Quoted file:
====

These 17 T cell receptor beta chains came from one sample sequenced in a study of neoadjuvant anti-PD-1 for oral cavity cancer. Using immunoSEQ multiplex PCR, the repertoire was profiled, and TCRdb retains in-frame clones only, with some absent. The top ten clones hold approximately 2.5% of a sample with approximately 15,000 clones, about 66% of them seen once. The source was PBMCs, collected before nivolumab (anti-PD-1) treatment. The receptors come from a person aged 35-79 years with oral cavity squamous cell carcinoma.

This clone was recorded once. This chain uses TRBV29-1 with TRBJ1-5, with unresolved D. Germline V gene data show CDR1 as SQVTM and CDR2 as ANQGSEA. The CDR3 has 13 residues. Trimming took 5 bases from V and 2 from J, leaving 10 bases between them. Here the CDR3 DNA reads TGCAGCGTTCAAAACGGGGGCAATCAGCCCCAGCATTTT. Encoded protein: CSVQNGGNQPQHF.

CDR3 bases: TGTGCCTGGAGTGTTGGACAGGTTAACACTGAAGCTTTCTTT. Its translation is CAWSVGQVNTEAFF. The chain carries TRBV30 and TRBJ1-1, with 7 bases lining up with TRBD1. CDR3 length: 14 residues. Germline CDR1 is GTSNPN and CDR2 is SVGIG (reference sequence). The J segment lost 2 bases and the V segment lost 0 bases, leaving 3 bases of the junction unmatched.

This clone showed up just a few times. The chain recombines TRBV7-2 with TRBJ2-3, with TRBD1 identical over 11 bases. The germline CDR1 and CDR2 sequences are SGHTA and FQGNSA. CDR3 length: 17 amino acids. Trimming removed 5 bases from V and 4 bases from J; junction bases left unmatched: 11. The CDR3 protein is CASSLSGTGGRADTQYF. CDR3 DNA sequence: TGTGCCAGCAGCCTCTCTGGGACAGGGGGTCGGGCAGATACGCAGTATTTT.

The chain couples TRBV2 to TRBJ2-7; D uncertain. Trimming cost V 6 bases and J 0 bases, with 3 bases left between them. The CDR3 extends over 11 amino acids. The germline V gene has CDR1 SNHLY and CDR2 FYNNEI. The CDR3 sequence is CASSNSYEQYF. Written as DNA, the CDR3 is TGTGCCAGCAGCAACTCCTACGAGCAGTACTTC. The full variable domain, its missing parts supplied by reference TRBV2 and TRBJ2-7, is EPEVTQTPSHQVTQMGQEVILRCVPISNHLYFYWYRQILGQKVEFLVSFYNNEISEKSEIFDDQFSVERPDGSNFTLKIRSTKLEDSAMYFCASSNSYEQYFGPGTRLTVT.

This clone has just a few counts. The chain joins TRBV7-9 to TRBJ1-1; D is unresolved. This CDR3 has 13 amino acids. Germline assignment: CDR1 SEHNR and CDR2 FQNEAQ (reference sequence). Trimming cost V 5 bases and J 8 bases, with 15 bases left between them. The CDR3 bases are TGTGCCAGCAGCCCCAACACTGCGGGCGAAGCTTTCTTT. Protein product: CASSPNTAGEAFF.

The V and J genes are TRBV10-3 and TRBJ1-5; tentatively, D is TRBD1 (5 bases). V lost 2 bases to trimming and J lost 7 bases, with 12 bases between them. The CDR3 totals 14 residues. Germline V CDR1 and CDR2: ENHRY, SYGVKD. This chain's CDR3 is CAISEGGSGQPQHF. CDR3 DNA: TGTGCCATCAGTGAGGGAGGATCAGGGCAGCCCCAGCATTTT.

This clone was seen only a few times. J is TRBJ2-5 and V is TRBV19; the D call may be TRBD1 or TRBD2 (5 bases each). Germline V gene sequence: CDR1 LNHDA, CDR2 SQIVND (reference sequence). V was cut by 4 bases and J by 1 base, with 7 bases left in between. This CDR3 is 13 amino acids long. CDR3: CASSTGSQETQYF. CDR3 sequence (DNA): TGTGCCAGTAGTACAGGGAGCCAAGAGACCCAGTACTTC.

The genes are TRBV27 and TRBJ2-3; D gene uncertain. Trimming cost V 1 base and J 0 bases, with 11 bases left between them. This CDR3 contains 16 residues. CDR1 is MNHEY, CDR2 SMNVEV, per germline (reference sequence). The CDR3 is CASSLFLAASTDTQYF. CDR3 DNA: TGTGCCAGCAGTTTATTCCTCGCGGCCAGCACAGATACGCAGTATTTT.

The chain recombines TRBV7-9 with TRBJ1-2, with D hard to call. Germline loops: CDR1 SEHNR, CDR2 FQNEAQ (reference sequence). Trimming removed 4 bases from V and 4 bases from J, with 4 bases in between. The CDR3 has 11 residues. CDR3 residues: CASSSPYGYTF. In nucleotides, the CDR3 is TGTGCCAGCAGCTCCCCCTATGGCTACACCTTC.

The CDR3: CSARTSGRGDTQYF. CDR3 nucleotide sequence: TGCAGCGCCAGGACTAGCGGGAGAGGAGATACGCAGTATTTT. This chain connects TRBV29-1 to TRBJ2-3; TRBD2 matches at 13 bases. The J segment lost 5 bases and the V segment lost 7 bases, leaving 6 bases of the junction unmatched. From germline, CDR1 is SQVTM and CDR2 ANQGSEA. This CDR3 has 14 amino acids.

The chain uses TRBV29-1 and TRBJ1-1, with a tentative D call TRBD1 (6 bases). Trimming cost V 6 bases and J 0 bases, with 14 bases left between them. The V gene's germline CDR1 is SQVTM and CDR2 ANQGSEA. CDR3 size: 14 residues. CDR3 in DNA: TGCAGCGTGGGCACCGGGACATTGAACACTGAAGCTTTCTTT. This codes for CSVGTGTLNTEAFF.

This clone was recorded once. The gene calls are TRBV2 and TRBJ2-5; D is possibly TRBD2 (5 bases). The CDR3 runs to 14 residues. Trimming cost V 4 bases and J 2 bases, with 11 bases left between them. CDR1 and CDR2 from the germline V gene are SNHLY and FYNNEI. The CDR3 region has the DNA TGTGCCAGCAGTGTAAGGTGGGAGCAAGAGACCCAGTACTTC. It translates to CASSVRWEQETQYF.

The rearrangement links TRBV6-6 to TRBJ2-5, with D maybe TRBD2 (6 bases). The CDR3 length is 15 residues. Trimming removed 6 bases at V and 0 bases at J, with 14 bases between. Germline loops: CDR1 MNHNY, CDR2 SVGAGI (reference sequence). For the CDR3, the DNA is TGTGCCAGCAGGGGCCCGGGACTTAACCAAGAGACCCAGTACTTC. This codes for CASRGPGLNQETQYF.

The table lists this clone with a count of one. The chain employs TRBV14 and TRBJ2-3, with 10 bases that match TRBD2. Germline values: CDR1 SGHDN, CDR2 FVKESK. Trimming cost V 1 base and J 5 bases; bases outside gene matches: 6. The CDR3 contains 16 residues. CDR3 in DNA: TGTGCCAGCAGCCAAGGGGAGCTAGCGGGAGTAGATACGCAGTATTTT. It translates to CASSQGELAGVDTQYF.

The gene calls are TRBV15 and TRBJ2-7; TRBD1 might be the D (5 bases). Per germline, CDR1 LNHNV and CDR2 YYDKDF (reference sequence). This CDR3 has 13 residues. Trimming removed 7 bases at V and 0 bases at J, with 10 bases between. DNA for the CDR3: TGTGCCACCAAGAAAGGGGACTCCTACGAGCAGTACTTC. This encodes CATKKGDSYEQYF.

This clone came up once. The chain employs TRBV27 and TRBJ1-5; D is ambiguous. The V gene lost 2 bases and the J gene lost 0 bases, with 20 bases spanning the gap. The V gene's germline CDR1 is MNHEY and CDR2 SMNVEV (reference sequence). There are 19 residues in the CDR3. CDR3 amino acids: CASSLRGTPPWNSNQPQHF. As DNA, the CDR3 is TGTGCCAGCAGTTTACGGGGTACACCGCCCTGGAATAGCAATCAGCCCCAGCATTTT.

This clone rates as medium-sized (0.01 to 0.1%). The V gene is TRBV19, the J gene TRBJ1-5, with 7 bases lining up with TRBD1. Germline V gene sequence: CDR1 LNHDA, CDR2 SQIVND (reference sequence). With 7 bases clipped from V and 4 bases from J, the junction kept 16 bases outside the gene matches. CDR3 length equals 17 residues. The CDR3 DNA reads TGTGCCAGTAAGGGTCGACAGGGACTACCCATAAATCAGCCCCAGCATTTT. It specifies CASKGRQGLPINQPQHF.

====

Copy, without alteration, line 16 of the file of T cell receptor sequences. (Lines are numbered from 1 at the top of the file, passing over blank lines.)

The gene calls are TRBV15 and TRBJ2-7; TRBD1 might be the D (5 bases). Per germline, CDR1 LNHNV and CDR2 YYDKDF (reference sequence). This CDR3 has 13 residues. Trimming removed 7 bases at V and 0 bases at J, with 10 bases between. DNA for the CDR3: TGTGCCACCAAGAAAGGGGACTCCTACGAGCAGTACTTC. This encodes CATKKGDSYEQYF.